,
Everette Joseph
, and
Junkyung Kay

Abstract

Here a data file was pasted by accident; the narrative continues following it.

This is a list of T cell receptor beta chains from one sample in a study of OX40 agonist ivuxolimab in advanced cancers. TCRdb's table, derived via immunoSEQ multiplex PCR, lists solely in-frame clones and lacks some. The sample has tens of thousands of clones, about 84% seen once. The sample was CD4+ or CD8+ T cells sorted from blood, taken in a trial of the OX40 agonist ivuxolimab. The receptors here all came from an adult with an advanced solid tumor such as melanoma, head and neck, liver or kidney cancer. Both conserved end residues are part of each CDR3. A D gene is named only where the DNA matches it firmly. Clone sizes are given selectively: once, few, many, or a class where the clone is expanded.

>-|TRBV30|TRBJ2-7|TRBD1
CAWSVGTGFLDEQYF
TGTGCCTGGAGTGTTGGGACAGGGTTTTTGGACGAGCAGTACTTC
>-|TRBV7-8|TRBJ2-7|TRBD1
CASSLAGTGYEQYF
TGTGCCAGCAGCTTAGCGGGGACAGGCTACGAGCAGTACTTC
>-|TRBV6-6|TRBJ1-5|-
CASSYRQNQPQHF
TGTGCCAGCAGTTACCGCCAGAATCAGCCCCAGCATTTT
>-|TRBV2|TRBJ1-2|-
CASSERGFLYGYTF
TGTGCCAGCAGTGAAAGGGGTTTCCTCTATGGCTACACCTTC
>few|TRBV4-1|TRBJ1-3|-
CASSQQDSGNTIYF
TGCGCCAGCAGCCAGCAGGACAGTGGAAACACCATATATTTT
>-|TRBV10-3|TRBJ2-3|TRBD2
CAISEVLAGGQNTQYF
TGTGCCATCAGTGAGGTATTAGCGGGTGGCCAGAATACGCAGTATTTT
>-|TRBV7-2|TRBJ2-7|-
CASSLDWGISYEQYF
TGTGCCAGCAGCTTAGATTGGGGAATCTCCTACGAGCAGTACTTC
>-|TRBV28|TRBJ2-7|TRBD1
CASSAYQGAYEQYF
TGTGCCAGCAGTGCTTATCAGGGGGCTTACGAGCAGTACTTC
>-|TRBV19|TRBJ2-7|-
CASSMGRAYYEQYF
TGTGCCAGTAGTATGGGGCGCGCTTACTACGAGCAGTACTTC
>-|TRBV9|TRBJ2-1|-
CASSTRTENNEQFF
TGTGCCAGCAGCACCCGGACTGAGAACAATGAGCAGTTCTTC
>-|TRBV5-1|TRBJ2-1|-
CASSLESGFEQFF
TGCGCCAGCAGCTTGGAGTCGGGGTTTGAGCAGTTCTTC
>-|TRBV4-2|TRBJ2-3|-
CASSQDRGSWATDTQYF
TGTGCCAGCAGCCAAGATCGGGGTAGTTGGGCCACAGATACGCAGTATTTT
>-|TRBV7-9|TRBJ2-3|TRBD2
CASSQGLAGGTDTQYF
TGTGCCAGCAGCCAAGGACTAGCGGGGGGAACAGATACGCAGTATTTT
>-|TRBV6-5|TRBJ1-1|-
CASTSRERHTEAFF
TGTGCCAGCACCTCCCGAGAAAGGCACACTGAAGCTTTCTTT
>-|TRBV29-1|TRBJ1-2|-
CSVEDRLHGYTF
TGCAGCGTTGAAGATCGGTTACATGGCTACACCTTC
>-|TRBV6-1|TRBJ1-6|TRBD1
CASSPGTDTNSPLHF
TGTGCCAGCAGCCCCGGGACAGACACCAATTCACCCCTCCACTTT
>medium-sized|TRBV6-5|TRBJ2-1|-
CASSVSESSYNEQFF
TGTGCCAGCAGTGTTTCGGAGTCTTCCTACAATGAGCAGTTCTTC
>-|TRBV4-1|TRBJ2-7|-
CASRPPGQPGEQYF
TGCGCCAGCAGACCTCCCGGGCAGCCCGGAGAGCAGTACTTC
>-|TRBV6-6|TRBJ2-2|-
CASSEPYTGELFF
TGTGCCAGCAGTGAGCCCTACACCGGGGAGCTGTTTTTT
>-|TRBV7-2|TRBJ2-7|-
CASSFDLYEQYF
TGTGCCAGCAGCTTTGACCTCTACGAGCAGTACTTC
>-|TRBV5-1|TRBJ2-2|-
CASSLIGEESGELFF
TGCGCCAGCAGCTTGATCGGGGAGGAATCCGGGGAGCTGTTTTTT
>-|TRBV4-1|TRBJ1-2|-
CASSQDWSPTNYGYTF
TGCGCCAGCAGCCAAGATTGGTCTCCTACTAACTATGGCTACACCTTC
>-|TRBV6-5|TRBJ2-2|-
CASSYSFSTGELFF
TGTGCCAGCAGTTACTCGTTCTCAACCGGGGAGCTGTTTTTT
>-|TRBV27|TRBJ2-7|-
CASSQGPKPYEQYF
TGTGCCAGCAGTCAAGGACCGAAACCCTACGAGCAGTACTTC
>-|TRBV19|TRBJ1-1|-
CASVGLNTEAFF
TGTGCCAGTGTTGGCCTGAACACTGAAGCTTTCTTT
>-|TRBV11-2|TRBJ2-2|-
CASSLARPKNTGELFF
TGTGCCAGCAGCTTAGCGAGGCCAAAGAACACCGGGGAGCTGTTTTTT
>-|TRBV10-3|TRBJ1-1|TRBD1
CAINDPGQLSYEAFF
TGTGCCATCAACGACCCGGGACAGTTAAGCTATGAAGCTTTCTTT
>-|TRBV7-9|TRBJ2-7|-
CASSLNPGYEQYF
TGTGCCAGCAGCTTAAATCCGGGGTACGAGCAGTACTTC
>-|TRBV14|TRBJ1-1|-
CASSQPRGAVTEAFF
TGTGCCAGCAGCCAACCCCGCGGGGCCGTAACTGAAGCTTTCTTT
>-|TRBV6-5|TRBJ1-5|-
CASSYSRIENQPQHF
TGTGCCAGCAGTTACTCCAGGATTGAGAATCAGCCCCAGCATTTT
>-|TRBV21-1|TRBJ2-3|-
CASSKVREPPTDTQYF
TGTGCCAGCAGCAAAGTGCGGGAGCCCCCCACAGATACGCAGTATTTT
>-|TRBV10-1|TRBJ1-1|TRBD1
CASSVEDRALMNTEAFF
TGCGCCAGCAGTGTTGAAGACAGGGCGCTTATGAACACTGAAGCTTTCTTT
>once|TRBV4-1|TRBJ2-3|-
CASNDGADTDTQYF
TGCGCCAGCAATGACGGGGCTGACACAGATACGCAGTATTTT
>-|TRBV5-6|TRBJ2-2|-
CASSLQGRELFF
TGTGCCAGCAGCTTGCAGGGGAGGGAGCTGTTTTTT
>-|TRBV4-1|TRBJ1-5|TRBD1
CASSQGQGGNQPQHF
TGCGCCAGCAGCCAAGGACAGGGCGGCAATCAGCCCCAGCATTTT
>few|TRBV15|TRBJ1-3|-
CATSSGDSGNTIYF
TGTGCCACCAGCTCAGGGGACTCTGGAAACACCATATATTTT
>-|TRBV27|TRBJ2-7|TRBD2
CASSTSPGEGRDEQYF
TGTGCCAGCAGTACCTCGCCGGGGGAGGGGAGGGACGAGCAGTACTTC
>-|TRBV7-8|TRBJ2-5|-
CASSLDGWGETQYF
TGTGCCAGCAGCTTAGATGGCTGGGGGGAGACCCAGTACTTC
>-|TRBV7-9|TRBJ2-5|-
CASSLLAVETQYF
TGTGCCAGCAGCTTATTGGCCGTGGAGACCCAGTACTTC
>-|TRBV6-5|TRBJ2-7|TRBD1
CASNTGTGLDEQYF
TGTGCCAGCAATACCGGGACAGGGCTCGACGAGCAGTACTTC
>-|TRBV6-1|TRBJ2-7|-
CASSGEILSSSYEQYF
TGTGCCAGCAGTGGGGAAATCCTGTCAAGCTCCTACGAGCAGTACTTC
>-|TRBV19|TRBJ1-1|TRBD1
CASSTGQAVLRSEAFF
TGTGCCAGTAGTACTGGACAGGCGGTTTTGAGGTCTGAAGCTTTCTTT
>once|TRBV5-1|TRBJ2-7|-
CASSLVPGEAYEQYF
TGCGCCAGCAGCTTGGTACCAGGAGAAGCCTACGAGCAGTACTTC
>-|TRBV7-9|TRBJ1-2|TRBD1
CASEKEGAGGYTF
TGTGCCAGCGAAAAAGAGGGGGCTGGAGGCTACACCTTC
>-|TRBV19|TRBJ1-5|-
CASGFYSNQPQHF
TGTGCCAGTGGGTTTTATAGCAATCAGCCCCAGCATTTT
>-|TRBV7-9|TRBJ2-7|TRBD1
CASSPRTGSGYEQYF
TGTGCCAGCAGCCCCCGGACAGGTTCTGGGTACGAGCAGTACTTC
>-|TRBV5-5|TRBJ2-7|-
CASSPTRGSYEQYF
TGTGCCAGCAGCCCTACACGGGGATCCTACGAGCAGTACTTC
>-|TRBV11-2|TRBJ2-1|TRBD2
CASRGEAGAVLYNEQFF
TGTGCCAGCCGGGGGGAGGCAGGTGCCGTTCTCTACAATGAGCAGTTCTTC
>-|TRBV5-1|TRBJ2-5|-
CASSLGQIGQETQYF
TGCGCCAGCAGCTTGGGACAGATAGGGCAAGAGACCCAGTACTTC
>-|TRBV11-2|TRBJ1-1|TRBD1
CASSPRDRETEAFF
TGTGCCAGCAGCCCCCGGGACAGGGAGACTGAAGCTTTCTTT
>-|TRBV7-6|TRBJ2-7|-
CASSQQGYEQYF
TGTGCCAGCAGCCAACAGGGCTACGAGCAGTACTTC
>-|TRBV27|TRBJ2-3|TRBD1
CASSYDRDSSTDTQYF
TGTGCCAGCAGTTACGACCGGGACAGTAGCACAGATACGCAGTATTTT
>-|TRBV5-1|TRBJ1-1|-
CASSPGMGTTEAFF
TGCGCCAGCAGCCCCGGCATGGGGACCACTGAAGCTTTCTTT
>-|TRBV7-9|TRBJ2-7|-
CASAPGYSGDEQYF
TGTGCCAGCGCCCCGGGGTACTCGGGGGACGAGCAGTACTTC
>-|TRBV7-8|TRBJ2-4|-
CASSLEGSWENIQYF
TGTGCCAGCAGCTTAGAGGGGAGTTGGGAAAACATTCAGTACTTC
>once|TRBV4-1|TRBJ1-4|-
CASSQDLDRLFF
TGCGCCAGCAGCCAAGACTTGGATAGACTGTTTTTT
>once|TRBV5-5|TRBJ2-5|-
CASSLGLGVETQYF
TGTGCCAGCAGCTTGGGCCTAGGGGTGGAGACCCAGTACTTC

The New York State Mesonet (NYSM) has provided continuous in situ and remote sensing observations near the surface and within the lower troposphere since 2017. The dense observing network can capture the evolution of mesoscale motions with high temporal and spatial resolution. The objective of this study was to investigate whether the assimilation of NYSM observations into numerical weather prediction models could be beneficial for improving model analysis and short-term weather prediction. The study was conducted using a convective event that occurred in New York on 21 June 2021. A line of severe thunderstorms developed, decayed, and then reintensified as it propagated eastward across the state. Several data assimilation (DA) experiments were conducted to investigate the impact of NYSM data using the operational DA system Gridpoint Statistical Interpolation with rapid update cycles. The assimilated datasets included National Centers for Environmental Prediction Automated Data Processing global upper-air and surface observations, NYSM surface observations, Doppler lidar wind retrievals, and microwave radiometer (MWR) thermodynamic retrievals at NYSM profiler sites. In comparison with the control experiment that assimilated only conventional data, the timing and location of the convection reintensification was significantly improved by assimilating NYSM data, especially the Doppler lidar wind data. Our analysis indicated that the improvement could be attributed to improved simulation of the Mohawk–Hudson Convergence. We also found that the MWR DA resulted in degraded forecasts, likely due to large errors in the MWR temperature retrievals. Overall, this case study suggested the positive impact of assimilating NYSM surface and profiler data on forecasting summertime severe weather.